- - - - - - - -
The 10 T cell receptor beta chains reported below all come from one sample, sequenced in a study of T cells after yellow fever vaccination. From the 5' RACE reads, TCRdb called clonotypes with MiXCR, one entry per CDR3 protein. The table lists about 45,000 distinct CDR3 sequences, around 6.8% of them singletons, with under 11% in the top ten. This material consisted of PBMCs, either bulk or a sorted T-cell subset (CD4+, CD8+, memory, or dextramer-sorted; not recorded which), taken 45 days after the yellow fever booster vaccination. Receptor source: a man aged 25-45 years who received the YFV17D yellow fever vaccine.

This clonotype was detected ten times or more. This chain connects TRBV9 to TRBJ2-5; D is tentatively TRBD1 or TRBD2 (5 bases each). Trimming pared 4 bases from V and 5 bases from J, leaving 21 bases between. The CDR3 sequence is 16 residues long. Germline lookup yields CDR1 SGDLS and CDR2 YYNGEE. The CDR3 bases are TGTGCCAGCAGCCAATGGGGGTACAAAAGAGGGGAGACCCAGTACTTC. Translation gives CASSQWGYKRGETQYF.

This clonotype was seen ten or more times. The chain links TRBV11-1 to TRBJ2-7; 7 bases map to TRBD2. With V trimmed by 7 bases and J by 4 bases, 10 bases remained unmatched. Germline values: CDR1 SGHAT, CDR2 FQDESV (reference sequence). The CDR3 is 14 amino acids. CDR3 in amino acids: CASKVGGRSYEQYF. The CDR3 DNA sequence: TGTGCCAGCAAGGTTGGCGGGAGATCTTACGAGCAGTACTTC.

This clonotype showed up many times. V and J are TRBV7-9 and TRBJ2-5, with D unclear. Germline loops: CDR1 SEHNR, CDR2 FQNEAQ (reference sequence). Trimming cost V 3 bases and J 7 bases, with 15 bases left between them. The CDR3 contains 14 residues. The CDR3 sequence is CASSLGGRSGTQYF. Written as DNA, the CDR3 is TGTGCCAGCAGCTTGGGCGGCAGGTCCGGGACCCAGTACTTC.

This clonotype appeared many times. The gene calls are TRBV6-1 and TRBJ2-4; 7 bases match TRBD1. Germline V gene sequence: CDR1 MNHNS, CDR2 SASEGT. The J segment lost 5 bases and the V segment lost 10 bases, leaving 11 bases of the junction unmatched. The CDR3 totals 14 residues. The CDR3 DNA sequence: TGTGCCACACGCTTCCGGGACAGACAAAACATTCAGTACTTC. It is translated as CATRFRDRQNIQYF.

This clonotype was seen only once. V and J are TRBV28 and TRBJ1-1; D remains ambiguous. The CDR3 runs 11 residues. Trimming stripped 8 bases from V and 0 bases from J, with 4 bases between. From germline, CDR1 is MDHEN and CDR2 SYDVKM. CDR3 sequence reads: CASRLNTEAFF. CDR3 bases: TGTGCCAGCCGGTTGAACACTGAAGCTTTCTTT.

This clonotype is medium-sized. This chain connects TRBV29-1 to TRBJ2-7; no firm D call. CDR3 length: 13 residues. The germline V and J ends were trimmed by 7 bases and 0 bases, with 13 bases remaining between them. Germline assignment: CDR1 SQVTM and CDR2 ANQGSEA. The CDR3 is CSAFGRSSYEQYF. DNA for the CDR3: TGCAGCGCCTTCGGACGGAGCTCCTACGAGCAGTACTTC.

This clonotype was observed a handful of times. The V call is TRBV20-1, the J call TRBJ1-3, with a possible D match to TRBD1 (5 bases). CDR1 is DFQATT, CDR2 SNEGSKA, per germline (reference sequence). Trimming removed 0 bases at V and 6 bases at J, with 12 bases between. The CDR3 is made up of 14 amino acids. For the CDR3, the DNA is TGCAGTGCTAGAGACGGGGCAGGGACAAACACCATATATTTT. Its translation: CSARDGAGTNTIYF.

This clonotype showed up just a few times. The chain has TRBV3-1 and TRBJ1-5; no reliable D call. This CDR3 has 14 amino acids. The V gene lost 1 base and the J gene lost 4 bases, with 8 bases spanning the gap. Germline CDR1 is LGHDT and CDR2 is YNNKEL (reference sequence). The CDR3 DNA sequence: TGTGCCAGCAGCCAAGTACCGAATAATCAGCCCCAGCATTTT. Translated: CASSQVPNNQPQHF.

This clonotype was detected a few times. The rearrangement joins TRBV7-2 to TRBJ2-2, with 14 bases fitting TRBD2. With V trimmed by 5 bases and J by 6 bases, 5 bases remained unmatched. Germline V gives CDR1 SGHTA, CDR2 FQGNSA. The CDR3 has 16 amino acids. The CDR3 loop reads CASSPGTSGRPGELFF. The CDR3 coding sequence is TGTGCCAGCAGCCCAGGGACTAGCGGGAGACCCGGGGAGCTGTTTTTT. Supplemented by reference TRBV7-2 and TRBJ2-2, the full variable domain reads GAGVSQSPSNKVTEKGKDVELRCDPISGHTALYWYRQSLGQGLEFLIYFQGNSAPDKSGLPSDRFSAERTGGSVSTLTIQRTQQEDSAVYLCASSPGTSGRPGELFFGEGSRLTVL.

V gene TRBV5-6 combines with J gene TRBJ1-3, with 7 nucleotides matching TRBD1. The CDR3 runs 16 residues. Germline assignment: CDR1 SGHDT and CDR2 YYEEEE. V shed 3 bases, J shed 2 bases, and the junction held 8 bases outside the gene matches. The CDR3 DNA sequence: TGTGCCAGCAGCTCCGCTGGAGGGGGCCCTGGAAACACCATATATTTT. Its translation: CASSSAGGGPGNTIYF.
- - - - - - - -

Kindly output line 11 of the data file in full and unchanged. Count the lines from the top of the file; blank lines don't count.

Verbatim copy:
V gene TRBV5-6 combines with J gene TRBJ1-3, with 7 nucleotides matching TRBD1. The CDR3 runs 16 residues. Germline assignment: CDR1 SGHDT and CDR2 YYEEEE. V shed 3 bases, J shed 2 bases, and the junction held 8 bases outside the gene matches. The CDR3 DNA sequence: TGTGCCAGCAGCTCCGCTGGAGGGGGCCCTGGAAACACCATATATTTT. Its translation: CASSSAGGGPGNTIYF.